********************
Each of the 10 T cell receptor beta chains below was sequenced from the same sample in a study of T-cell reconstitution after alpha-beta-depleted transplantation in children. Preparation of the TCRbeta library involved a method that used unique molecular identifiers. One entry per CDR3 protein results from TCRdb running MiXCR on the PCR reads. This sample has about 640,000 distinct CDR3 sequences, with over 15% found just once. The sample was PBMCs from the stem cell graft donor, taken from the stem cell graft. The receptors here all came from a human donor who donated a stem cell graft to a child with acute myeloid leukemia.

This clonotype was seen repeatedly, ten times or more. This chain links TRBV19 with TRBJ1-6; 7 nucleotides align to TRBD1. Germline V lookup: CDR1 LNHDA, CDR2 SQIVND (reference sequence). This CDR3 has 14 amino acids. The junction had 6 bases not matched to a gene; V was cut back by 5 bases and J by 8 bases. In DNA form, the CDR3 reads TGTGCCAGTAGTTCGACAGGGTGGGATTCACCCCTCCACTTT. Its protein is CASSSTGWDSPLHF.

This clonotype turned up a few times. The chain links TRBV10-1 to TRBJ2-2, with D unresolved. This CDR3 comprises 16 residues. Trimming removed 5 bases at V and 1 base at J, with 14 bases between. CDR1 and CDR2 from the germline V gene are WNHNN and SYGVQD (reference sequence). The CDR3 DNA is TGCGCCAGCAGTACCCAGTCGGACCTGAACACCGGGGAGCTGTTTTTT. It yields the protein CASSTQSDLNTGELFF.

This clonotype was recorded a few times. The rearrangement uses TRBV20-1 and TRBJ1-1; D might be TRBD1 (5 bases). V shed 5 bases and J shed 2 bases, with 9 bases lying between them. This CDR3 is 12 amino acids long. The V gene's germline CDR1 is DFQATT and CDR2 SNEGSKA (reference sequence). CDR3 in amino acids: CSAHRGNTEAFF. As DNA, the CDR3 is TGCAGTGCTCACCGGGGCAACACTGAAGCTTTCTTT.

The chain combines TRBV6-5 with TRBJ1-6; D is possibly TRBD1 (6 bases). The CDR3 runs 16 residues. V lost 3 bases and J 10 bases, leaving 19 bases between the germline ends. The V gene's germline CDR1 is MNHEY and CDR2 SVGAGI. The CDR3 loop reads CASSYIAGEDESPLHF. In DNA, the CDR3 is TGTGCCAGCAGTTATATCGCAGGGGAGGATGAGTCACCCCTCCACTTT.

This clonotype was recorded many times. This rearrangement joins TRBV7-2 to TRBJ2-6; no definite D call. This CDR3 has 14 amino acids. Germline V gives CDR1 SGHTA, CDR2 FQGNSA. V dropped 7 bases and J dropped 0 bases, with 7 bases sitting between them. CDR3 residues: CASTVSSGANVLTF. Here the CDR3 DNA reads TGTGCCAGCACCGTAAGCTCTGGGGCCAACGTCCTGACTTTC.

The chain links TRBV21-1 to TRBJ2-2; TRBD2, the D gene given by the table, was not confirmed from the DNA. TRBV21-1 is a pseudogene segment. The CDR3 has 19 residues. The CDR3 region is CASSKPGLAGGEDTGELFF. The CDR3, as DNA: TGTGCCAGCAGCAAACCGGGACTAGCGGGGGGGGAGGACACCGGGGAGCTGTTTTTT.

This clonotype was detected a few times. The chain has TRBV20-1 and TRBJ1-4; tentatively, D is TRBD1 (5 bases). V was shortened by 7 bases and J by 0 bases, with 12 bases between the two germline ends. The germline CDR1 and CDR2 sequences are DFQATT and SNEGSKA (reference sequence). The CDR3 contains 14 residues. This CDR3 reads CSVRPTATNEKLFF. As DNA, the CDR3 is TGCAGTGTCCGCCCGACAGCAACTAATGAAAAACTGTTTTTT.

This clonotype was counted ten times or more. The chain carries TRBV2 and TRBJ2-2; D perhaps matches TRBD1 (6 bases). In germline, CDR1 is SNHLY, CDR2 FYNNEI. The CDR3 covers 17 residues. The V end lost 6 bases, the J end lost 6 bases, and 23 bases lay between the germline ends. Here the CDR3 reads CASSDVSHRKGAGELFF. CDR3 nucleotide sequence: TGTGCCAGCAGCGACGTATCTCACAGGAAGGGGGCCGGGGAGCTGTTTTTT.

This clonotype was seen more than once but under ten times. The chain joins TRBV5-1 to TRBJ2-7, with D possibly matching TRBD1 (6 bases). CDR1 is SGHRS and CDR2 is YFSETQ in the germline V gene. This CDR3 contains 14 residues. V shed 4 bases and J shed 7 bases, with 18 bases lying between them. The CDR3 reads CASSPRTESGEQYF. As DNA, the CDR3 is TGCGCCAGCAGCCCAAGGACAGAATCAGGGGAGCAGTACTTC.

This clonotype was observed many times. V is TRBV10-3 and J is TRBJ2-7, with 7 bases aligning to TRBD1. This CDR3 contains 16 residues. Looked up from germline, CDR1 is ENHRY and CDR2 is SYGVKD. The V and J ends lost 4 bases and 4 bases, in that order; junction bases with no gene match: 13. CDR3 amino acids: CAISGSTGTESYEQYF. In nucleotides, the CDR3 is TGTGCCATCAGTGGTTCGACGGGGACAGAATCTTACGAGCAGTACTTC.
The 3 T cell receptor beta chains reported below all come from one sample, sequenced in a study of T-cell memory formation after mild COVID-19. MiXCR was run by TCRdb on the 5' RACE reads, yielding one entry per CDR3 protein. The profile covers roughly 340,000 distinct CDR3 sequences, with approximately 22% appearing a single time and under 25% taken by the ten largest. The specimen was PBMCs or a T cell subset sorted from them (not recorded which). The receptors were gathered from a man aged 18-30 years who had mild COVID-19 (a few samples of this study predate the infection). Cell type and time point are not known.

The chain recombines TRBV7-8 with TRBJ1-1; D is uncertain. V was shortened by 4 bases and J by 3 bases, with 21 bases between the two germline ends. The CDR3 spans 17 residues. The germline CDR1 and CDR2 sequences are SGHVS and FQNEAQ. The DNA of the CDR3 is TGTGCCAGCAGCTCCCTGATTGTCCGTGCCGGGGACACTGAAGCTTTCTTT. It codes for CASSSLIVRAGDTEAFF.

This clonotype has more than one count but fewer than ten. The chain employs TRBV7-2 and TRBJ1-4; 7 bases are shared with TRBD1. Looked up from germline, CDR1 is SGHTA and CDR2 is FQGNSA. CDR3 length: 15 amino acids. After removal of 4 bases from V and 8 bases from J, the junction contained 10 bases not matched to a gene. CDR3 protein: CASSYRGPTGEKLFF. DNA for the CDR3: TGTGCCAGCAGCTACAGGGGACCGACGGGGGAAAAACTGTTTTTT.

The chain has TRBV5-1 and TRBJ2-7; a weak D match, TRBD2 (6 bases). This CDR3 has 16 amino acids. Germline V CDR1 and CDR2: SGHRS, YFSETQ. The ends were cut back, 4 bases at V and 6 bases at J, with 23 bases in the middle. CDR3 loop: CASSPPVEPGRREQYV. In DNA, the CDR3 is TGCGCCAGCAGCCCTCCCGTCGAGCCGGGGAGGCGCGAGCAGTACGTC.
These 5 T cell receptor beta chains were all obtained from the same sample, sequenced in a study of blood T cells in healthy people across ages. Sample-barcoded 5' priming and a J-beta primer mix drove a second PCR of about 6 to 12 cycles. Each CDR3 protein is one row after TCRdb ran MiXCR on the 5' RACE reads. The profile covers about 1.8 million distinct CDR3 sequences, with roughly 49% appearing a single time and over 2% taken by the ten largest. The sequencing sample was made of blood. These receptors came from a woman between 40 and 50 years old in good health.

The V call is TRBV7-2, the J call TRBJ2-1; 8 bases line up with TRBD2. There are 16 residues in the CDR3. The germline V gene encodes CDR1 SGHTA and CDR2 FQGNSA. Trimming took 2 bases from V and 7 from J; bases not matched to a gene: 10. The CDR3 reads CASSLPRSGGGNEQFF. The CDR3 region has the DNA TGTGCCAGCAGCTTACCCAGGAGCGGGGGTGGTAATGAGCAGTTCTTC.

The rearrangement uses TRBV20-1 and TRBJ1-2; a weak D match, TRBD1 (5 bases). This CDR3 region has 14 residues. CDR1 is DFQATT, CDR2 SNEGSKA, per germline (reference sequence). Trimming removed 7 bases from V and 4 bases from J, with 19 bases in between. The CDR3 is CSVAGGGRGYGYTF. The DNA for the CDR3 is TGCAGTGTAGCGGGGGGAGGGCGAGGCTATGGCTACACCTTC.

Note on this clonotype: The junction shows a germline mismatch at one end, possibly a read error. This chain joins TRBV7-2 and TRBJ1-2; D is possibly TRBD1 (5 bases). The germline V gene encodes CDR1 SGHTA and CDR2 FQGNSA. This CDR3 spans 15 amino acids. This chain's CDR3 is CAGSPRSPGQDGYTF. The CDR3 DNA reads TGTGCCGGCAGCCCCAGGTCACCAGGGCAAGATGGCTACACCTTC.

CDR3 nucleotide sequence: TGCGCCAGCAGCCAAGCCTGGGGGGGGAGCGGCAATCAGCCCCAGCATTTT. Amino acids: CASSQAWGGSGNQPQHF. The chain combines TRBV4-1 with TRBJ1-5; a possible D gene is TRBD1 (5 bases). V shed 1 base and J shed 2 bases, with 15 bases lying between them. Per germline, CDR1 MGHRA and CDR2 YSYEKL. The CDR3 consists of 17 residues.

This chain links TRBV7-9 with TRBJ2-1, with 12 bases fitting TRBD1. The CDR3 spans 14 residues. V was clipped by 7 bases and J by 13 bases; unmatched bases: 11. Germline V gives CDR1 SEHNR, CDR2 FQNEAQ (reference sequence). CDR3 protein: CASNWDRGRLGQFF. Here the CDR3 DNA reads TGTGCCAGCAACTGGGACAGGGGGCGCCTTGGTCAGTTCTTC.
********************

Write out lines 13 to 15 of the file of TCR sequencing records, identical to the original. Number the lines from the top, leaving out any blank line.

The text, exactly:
The chain recombines TRBV7-8 with TRBJ1-1; D is uncertain. V was shortened by 4 bases and J by 3 bases, with 21 bases between the two germline ends. The CDR3 spans 17 residues. The germline CDR1 and CDR2 sequences are SGHVS and FQNEAQ. The DNA of the CDR3 is TGTGCCAGCAGCTCCCTGATTGTCCGTGCCGGGGACACTGAAGCTTTCTTT. It codes for CASSSLIVRAGDTEAFF.

This clonotype has more than one count but fewer than ten. The chain employs TRBV7-2 and TRBJ1-4; 7 bases are shared with TRBD1. Looked up from germline, CDR1 is SGHTA and CDR2 is FQGNSA. CDR3 length: 15 amino acids. After removal of 4 bases from V and 8 bases from J, the junction contained 10 bases not matched to a gene. CDR3 protein: CASSYRGPTGEKLFF. DNA for the CDR3: TGTGCCAGCAGCTACAGGGGACCGACGGGGGAAAAACTGTTTTTT.

The chain has TRBV5-1 and TRBJ2-7; a weak D match, TRBD2 (6 bases). This CDR3 has 16 amino acids. Germline V CDR1 and CDR2: SGHRS, YFSETQ. The ends were cut back, 4 bases at V and 6 bases at J, with 23 bases in the middle. CDR3 loop: CASSPPVEPGRREQYV. In DNA, the CDR3 is TGCGCCAGCAGCCCTCCCGTCGAGCCGGGGAGGCGCGAGCAGTACGTC.